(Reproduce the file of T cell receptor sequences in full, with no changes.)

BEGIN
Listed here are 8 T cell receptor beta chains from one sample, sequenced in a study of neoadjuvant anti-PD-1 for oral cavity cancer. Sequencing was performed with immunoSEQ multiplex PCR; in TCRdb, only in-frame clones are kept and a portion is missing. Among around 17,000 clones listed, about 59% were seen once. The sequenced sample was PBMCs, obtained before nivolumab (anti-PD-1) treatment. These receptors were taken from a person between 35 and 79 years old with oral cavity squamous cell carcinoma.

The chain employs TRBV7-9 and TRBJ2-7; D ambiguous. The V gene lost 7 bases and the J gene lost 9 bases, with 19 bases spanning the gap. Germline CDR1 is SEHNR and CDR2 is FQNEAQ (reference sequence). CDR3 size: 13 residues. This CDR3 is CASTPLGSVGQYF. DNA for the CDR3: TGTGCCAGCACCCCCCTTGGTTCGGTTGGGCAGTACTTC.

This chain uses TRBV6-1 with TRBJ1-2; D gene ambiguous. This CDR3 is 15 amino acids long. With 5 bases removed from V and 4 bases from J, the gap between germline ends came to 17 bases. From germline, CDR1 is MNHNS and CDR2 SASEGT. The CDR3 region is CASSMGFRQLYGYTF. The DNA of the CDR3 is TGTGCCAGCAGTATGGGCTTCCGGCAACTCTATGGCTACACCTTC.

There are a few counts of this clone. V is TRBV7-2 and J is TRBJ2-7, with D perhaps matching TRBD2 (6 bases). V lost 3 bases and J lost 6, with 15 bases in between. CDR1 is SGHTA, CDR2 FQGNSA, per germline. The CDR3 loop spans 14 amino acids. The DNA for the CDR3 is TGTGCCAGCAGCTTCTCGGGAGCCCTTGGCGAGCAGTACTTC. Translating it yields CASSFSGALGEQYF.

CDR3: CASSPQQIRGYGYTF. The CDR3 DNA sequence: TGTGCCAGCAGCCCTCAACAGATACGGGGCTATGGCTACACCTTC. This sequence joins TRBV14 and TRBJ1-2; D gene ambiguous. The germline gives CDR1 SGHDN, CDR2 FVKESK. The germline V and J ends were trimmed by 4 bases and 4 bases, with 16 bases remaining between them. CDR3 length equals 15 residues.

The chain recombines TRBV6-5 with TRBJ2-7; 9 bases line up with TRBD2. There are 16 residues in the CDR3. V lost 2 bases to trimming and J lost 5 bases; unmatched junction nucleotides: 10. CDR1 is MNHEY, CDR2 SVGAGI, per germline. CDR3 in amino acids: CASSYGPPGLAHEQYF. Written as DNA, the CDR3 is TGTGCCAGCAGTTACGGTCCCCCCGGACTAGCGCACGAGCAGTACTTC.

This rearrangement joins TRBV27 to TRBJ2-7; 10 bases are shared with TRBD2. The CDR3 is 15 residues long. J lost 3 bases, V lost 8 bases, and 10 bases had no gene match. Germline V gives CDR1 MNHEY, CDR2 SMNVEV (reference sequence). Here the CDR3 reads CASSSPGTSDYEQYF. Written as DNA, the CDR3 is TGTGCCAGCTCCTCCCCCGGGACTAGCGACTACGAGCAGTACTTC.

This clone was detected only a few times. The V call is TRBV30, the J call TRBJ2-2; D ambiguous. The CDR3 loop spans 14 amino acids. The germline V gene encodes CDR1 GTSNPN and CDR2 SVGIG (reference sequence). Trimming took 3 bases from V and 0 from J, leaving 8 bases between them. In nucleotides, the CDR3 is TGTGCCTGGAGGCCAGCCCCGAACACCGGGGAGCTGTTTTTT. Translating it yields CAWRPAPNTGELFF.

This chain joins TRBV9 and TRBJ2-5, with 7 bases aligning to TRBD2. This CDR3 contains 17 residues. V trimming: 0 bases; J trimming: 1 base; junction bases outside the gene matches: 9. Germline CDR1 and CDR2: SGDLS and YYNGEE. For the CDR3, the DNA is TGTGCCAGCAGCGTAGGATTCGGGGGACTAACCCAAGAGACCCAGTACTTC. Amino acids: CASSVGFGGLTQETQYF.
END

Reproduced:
Listed here are 8 T cell receptor beta chains from one sample, sequenced in a study of neoadjuvant anti-PD-1 for oral cavity cancer. Sequencing was performed with immunoSEQ multiplex PCR; in TCRdb, only in-frame clones are kept and a portion is missing. Among around 17,000 clones listed, about 59% were seen once. The sequenced sample was PBMCs, obtained before nivolumab (anti-PD-1) treatment. These receptors were taken from a person between 35 and 79 years old with oral cavity squamous cell carcinoma.

The chain employs TRBV7-9 and TRBJ2-7; D ambiguous. The V gene lost 7 bases and the J gene lost 9 bases, with 19 bases spanning the gap. Germline CDR1 is SEHNR and CDR2 is FQNEAQ (reference sequence). CDR3 size: 13 residues. This CDR3 is CASTPLGSVGQYF. DNA for the CDR3: TGTGCCAGCACCCCCCTTGGTTCGGTTGGGCAGTACTTC.

This chain uses TRBV6-1 with TRBJ1-2; D gene ambiguous. This CDR3 is 15 amino acids long. With 5 bases removed from V and 4 bases from J, the gap between germline ends came to 17 bases. From germline, CDR1 is MNHNS and CDR2 SASEGT. The CDR3 region is CASSMGFRQLYGYTF. The DNA of the CDR3 is TGTGCCAGCAGTATGGGCTTCCGGCAACTCTATGGCTACACCTTC.

There are a few counts of this clone. V is TRBV7-2 and J is TRBJ2-7, with D perhaps matching TRBD2 (6 bases). V lost 3 bases and J lost 6, with 15 bases in between. CDR1 is SGHTA, CDR2 FQGNSA, per germline. The CDR3 loop spans 14 amino acids. The DNA for the CDR3 is TGTGCCAGCAGCTTCTCGGGAGCCCTTGGCGAGCAGTACTTC. Translating it yields CASSFSGALGEQYF.

CDR3: CASSPQQIRGYGYTF. The CDR3 DNA sequence: TGTGCCAGCAGCCCTCAACAGATACGGGGCTATGGCTACACCTTC. This sequence joins TRBV14 and TRBJ1-2; D gene ambiguous. The germline gives CDR1 SGHDN, CDR2 FVKESK. The germline V and J ends were trimmed by 4 bases and 4 bases, with 16 bases remaining between them. CDR3 length equals 15 residues.

The chain recombines TRBV6-5 with TRBJ2-7; 9 bases line up with TRBD2. There are 16 residues in the CDR3. V lost 2 bases to trimming and J lost 5 bases; unmatched junction nucleotides: 10. CDR1 is MNHEY, CDR2 SVGAGI, per germline. CDR3 in amino acids: CASSYGPPGLAHEQYF. Written as DNA, the CDR3 is TGTGCCAGCAGTTACGGTCCCCCCGGACTAGCGCACGAGCAGTACTTC.

This rearrangement joins TRBV27 to TRBJ2-7; 10 bases are shared with TRBD2. The CDR3 is 15 residues long. J lost 3 bases, V lost 8 bases, and 10 bases had no gene match. Germline V gives CDR1 MNHEY, CDR2 SMNVEV (reference sequence). Here the CDR3 reads CASSSPGTSDYEQYF. Written as DNA, the CDR3 is TGTGCCAGCTCCTCCCCCGGGACTAGCGACTACGAGCAGTACTTC.

This clone was detected only a few times. The V call is TRBV30, the J call TRBJ2-2; D ambiguous. The CDR3 loop spans 14 amino acids. The germline V gene encodes CDR1 GTSNPN and CDR2 SVGIG (reference sequence). Trimming took 3 bases from V and 0 from J, leaving 8 bases between them. In nucleotides, the CDR3 is TGTGCCTGGAGGCCAGCCCCGAACACCGGGGAGCTGTTTTTT. Translating it yields CAWRPAPNTGELFF.

This chain joins TRBV9 and TRBJ2-5, with 7 bases aligning to TRBD2. This CDR3 contains 17 residues. V trimming: 0 bases; J trimming: 1 base; junction bases outside the gene matches: 9. Germline CDR1 and CDR2: SGDLS and YYNGEE. For the CDR3, the DNA is TGTGCCAGCAGCGTAGGATTCGGGGGACTAACCCAAGAGACCCAGTACTTC. Amino acids: CASSVGFGGLTQETQYF.